By Joe Petrowski
Lower oil prices are not a reason for an equity sell-off. Equity traders have it backwards. Lower oil prices are a reason to be bullish on America and equities. Nothing annoys me more than watching TV analysts list declining oil prices and softer earnings at Majors as a reason for our recent stock sell off.
Yes, petroleum is in oversupply and probably has more downside (low 30s for WTI) but consider:
- The decline in petroleum product prices is a $100 billion gift to consumers.
- The US macro swing from being the 2nd largest importer to a net exporter is a $500 billion swing in balance of payments, crushing interest rate costs, strengthening the dollar and providing employment growth.
- While earnings growth will slow for the integrated majors they are still in great shape with strong balance sheets, and:
- PE/s of 11 (less than market as a whole)
- Dividend yields averaging 4.5%
- Average growth rates of 26%, which even if cut in half would be twice the average of other sectors.
- Equity traders are also extrapolating a one-to-one relationship between integrated majors’ earnings and oil prices when in fact only 8% of earnings on average are coming from E&P activities. Most integrated majors have or will be growing refining, marketing, distribution, natural gas and chemicals in lieu of petroleum production and some of these activities like refining and chemicals benefit from lower petroleum prices.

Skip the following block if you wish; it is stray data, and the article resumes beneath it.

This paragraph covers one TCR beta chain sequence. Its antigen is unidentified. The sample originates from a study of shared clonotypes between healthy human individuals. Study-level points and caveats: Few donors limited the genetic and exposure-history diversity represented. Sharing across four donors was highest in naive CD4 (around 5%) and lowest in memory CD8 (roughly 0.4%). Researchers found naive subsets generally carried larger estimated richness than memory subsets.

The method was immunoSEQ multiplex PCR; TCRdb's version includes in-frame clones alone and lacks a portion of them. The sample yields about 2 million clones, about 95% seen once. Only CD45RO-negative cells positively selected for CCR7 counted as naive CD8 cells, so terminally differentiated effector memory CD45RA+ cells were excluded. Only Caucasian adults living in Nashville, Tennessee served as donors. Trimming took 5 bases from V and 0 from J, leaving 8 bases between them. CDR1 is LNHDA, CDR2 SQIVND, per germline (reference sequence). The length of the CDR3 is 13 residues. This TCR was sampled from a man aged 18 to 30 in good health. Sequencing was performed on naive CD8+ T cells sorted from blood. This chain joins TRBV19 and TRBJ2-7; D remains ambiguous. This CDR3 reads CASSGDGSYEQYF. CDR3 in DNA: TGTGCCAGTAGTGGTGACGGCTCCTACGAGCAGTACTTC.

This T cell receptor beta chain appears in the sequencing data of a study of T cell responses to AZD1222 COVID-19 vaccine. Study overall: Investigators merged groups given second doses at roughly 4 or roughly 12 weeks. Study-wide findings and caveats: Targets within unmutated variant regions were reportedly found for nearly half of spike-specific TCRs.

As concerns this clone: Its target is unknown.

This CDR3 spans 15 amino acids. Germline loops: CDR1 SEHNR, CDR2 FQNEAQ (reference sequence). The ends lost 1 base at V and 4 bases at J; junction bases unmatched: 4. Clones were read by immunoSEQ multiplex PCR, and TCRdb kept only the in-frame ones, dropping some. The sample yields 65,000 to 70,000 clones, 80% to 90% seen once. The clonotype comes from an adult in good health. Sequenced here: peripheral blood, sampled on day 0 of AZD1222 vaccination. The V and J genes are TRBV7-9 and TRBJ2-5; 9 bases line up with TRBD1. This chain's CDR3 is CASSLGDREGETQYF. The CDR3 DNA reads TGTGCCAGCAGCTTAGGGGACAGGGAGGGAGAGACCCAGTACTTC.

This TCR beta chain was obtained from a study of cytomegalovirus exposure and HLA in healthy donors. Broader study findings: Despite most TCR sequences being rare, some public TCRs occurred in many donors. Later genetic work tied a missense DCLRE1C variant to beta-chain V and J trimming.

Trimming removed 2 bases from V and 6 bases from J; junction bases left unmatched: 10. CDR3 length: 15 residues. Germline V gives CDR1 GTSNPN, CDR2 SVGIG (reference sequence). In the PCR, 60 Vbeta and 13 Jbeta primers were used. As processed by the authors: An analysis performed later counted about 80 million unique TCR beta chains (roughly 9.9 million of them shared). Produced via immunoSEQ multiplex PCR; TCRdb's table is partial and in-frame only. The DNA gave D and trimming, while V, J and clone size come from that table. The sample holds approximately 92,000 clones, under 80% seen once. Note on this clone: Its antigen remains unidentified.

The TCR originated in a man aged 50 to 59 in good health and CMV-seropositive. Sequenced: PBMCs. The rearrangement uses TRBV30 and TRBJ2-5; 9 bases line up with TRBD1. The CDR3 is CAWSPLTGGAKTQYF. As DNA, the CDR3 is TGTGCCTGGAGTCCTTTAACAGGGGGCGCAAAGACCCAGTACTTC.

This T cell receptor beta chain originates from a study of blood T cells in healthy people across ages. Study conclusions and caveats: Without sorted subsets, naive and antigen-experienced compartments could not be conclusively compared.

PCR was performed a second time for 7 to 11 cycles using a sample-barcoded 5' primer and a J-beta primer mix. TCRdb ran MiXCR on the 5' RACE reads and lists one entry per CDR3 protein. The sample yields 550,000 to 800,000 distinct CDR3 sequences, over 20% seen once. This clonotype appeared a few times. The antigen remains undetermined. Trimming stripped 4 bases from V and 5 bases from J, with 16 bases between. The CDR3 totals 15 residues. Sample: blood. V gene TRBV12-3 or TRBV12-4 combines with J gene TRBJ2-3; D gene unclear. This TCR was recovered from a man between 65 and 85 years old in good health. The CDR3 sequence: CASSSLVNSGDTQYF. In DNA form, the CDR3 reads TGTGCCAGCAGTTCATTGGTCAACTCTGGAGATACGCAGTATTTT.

Low petroleum prices have always been good, are good now and always will be. I would suggest to analysts trying to explain market weakness that they say:
- The Democrats are circling the Trump Train.
- The Fed is raising interest rates to fight inflation of the 1970’s.
- The Chinese have gone back to going barefoot and using phone booths.
All are closer to the truth than weaker petroleum prices.
In conclusion petroleum has been priced below $40/barrel for the majority of time since Spindletop and did not “spike” to $52 until the Suez crisis of 1956. And with low oil prices we had both an economic and equity boom (doubling equity prices In the 1950-1970 period). Only an Arab boycott and OPEC strengthening combined with a besieged president ended the expansion.
Joe Petrowski has had a long career in international commodity trading, energy and retail management and public policy development. He currently serves as Director of Fuels for Yesway, where he oversees all operations of the fuels team, including pricing, procurement, and management of the firm’s fleet services program. In 2005, he was named President and CEO of Gulf Oil LP and elected to the Gulf Oil LP Board of Directors. In October of 2008, he was named CEO of the now combined Gulf Oil and Cumberland Farms, whose annual revenues exceed $11 billion and that now operates in 27 states. In September 2013, Petrowski stepped down as CEO of The Cumberland Gulf Group. He is Managing Director of Mercantor Partners, a private equity firm investing in convenience and energy distribution, and a member of the Gulf Board.